The need to build a more robust workforce development pipeline is evident in the hundreds of thousands of job openings in our nation's advanced manufacturing industry. Rapid technological change has created a severe skills gap, compounded by a pending wave of retirements due to the aging of the workforce.
Investment in industry-driven on-the-job training (OJT) can be an effective workforce development strategy in this economy. This brief explores one promising OJT model: the Boeing Manufacturing On-the-Job Training Project (the "Boeing Project"), funded by The Boeing Company and managed by the National Fund for Workforce Solutions (National Fund).
The Boeing project demonstrates that a well-designed OJT initiative can be valuable for both workers and employers. The project provided insight into the best uses of on-the-job training within the workforce development system, as well as recommendations for which design elements are most likely to help programs succeed. Results show that the OJT model is well suited for creating career advancement opportunities for entry-level employees, as well as for helping workforce development partnerships build relationships with employers.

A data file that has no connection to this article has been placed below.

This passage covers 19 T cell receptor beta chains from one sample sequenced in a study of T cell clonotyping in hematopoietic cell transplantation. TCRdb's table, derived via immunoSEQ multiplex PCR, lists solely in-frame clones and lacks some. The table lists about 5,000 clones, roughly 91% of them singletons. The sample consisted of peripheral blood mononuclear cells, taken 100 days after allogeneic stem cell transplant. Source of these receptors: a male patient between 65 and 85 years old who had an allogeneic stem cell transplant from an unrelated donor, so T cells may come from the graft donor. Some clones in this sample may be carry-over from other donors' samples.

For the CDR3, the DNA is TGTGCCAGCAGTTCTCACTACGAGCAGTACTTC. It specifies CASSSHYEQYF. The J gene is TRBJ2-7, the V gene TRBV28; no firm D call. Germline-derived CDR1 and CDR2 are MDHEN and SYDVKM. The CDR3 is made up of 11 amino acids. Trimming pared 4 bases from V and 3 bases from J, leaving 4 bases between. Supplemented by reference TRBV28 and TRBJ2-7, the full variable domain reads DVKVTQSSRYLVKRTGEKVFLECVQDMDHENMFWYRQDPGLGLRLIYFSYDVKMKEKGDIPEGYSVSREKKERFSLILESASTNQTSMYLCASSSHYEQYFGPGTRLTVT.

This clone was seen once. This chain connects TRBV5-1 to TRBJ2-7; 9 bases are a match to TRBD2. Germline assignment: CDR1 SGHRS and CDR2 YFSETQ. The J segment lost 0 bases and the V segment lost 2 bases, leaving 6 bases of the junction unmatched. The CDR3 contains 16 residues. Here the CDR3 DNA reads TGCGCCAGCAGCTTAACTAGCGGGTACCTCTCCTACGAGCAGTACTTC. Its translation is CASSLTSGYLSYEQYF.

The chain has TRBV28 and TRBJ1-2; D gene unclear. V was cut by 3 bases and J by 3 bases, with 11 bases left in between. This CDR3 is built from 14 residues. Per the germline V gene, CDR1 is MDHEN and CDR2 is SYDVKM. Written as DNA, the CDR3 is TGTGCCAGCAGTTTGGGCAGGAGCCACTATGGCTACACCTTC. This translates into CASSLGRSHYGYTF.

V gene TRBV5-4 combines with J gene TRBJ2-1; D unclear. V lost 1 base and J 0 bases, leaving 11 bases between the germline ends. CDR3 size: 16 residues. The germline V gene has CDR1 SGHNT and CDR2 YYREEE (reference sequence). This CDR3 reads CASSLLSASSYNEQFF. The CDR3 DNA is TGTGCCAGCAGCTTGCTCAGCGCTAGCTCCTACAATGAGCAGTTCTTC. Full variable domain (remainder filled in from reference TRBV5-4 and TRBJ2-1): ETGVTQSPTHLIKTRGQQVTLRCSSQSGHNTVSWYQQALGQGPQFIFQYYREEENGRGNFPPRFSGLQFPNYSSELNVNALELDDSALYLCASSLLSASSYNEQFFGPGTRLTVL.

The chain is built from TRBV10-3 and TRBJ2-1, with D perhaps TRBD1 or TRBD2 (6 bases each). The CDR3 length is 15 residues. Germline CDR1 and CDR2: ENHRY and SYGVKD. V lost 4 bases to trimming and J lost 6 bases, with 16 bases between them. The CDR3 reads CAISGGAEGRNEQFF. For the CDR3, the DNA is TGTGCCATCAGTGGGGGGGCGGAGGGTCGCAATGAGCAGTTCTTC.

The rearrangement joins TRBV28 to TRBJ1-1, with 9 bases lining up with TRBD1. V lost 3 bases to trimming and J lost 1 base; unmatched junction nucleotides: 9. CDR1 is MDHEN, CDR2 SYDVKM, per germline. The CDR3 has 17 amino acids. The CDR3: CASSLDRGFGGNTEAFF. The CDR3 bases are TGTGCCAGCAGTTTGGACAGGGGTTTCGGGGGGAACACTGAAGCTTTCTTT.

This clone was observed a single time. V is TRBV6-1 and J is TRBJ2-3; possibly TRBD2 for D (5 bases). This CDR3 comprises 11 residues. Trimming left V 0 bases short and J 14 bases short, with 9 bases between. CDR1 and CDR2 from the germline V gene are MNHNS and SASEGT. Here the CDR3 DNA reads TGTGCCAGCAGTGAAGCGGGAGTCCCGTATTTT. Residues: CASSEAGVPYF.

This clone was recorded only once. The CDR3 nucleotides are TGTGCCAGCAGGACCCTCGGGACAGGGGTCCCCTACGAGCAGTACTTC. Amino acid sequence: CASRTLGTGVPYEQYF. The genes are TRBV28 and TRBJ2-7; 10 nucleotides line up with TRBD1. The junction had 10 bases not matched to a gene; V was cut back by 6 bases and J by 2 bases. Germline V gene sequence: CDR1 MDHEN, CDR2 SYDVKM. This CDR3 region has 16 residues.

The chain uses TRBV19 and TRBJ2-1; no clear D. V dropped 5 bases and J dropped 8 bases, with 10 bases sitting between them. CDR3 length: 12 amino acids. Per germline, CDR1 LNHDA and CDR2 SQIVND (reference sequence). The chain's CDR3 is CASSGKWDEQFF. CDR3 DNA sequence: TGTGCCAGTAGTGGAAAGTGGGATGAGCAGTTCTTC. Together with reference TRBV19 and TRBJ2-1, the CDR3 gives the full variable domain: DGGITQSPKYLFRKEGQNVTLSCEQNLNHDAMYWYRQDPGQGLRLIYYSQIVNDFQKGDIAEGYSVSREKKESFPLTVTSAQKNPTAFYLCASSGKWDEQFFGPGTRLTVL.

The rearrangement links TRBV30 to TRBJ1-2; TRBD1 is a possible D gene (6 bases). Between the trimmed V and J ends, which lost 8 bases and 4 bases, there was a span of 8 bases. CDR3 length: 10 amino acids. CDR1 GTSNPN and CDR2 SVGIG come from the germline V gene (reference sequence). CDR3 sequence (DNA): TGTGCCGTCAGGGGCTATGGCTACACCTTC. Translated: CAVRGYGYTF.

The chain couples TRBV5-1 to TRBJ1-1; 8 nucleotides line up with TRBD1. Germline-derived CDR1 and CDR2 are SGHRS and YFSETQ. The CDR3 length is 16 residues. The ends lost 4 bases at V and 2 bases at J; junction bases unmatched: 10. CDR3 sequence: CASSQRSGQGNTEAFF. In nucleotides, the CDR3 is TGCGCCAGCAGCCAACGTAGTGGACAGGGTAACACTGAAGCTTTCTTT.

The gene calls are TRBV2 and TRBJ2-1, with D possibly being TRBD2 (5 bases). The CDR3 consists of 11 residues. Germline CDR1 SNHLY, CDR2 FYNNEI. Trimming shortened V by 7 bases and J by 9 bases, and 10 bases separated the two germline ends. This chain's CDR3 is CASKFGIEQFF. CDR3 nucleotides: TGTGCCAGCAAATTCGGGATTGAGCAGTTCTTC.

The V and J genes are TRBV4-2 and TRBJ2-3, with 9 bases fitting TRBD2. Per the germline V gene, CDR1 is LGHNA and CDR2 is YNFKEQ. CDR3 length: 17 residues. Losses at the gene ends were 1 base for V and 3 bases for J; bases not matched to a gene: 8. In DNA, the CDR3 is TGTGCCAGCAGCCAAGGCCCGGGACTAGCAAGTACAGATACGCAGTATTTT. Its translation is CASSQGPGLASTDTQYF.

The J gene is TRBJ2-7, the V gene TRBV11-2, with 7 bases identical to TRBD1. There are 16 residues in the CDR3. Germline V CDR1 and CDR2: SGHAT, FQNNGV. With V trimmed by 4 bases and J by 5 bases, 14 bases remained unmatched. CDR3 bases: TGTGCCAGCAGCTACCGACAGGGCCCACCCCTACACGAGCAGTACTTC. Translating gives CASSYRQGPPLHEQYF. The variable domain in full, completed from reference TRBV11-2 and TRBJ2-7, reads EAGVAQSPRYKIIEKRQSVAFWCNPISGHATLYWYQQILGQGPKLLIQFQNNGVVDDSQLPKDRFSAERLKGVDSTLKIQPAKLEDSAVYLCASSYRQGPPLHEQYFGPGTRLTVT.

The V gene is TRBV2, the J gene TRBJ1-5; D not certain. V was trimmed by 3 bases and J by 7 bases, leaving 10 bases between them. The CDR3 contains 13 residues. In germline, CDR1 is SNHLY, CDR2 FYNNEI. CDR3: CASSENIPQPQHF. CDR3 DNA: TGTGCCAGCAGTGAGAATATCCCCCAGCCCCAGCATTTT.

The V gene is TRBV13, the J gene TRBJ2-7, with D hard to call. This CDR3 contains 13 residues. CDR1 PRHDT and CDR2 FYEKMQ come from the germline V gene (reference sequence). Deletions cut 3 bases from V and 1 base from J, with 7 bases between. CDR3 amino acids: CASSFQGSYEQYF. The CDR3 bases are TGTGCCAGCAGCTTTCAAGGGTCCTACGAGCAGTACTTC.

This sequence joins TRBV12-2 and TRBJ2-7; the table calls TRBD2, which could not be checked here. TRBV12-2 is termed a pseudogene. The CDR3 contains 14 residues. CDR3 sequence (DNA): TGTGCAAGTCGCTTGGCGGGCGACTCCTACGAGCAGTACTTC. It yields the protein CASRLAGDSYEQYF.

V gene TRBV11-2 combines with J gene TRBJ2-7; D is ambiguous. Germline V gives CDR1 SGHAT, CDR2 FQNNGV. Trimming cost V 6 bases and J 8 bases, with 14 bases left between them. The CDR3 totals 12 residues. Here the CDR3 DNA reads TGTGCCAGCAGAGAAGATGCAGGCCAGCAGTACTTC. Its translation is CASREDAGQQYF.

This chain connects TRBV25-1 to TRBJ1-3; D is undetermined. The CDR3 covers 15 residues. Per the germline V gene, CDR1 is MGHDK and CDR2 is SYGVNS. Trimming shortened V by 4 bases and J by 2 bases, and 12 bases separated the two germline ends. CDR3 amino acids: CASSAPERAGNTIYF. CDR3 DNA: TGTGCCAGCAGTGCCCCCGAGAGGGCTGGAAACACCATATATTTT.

Between the summer of 2012 and the spring of 2013, the Boeing OJT project placed 101 unemployed workers into training at 39 advanced manufacturing companies. Eight regional workforce industry partnerships of the National Fund provided employers with 50 percent wage subsidies during training periods of between 10 and 15 weeks. At the end of this training, employers retained 91 of those workers. Employers and employees overwhelmingly found the program beneficial, reporting high levels of satisfaction with the training experiences and the skills required.The following are the three key lessons learned from the project about the role of on-the-job training in workforce development:
- On-the-job training is well suited to customize training to the employer's specific needs, while creating career advancement opportunities for entry-level workers
- On-the-job training must include clear employer incentives to consider low-skilled candidates-and to hire newly trained workers-in order to serve as an effective job placement strategy for low-skilled, unemployed adults
- Creating on-the-job initiatives helps workforce development programs strengthen existing partnerships with employers and build new employer relationships.